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The UK Government has made the announcement that real world testing of new road surface technology intended to find a more effective way to repair, and even prevent the formation of potholes is about to begin.
Transport Secretary Chris Grayling made the announcement about the scheme, which goes by the name of Live Labs, and is set to operate with the full backing of the Government, who have provided it with a budget of no less than £22.5 million. Eight authorities have so far chosen to become a part of the new scheme, including Buckinghamshire, Kent, Reading, Staffordshire and Birmingham.
New types of tech to be tested
A different kind of technology is going to be tried out in all of the different locations. £1.05 million of the funding has been given to Central Bedfordshire in order for it to test out both a “power road” solution that would collect geothermal energy for the purpose of de-icing bus stations and car parks, and the use of solar power in footways, so as to prevent the formation of potholes. Meanwhile £1.6 million has been allocated to Cumbria so that its existing plastic roads trial can be extended, and guidance produced with regard to the way in which the new surface material would best be used.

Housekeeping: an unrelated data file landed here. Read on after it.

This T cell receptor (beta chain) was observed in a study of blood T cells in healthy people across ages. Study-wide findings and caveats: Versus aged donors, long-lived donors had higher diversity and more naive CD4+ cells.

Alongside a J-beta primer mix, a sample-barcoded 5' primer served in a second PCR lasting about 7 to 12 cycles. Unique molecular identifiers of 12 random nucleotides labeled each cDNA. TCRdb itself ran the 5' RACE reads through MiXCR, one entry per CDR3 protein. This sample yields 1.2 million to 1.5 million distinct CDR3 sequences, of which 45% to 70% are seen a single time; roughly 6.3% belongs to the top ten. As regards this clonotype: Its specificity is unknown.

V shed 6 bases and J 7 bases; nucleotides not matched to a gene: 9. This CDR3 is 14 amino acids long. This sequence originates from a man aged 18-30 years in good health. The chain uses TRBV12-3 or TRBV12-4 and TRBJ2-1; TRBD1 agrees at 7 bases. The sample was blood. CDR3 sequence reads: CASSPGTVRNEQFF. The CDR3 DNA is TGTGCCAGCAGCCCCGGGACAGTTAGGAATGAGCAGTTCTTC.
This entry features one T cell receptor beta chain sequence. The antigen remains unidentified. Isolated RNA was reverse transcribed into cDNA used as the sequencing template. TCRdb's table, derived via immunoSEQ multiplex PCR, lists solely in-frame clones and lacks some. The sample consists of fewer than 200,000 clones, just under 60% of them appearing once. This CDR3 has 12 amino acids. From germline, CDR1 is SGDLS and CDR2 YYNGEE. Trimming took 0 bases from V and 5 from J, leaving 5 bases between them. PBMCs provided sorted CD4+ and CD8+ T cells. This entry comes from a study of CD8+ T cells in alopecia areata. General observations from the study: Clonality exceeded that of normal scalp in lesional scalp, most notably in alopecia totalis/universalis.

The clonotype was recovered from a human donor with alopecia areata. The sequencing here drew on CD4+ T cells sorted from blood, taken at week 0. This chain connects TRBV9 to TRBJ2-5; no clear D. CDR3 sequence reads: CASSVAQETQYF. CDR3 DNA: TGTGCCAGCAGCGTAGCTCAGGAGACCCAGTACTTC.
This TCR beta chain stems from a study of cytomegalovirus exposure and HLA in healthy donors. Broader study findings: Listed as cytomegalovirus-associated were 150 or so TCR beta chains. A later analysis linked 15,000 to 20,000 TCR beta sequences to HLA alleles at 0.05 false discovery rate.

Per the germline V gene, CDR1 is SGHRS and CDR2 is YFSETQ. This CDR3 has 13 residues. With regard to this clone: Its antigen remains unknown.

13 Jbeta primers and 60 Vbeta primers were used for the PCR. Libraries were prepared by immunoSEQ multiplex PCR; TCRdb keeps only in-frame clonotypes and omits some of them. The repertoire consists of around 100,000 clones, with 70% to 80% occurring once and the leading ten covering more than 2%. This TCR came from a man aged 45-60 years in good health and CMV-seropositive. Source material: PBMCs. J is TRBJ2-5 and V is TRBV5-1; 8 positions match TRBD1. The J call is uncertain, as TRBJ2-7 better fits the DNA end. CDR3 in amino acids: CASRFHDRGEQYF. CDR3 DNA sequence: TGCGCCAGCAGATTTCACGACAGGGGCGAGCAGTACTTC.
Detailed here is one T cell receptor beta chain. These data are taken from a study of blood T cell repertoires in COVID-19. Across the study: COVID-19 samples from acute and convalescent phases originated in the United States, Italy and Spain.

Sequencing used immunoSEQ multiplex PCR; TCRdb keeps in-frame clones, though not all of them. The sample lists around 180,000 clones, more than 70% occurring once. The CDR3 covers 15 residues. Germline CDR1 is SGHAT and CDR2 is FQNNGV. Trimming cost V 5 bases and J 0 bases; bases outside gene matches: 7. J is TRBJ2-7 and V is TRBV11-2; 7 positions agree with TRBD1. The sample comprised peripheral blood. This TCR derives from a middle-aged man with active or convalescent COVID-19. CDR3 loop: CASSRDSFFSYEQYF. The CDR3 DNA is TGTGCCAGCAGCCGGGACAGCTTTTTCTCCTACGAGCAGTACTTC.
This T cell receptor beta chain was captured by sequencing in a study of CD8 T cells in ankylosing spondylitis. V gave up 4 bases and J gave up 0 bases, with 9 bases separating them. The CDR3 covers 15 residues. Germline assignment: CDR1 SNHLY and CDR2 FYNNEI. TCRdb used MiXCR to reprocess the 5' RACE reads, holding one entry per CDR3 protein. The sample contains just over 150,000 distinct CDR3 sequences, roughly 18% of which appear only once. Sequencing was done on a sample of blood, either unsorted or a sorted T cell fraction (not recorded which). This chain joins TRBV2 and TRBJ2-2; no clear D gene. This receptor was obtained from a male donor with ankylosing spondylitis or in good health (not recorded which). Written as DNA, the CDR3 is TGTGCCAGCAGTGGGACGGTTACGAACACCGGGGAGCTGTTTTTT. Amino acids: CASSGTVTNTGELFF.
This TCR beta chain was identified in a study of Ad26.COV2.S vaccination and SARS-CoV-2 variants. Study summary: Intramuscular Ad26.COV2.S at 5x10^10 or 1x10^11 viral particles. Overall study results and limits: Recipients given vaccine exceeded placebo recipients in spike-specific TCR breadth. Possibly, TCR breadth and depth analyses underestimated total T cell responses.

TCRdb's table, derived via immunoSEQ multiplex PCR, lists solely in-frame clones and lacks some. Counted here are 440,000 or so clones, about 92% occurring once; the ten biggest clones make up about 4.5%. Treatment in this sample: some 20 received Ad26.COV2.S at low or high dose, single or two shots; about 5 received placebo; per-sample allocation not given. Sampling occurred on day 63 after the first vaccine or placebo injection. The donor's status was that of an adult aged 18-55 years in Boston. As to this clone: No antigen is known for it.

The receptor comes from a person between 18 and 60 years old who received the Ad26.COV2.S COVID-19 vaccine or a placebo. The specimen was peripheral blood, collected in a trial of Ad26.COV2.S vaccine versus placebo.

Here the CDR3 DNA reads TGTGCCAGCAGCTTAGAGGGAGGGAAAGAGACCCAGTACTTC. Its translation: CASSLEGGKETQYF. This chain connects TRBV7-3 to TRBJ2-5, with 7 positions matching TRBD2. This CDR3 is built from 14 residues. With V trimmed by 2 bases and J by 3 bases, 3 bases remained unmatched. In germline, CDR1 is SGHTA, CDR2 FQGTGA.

Data monitoring is the primary focus of Live Labs
The British Government announced in 2018 that councils were to be given access to a fund worth £100 million in order to help them to repair potholes. While a focus on the repairing of the phenomena has been stressed by the UK government, Grayling calling them “the number one enemy” for road users, this will be directly investigated only by a small percentage of the scheme.
Instead Live Labs will be mainly focused on data monitoring. The largest single share of the funding – as much as £4.75 million – has been supplied to Reading, which is going to be using it to trial mobile phone data combining with traffic signal detectors, so as to offer a view of the traffic in Thames Valley in real-time, and subsequently create a public health exposure model. £2.65 million will be spent by Birmingham to track the journey times of vehicles, in addition to the behaviour of pedestrians and cyclists, with the use of video monitoring to work out if people will be able to make better decisions about travel because of push messaging.
It is therefore seen as unlikely that the pothole problem in the United Kingdom will be able to be solved in any real way by the scheme. However the Live Labs scheme is more likely to allow the government to reach a greater understanding of the behaviour of traffic, as well as ultimately assist commuters to make superior decisions about their travel routes. In the budget report issued last year, as much as £420 million was pledged to help the roads of Britain by Philip Hammond, the Chancellor of the Exchequer.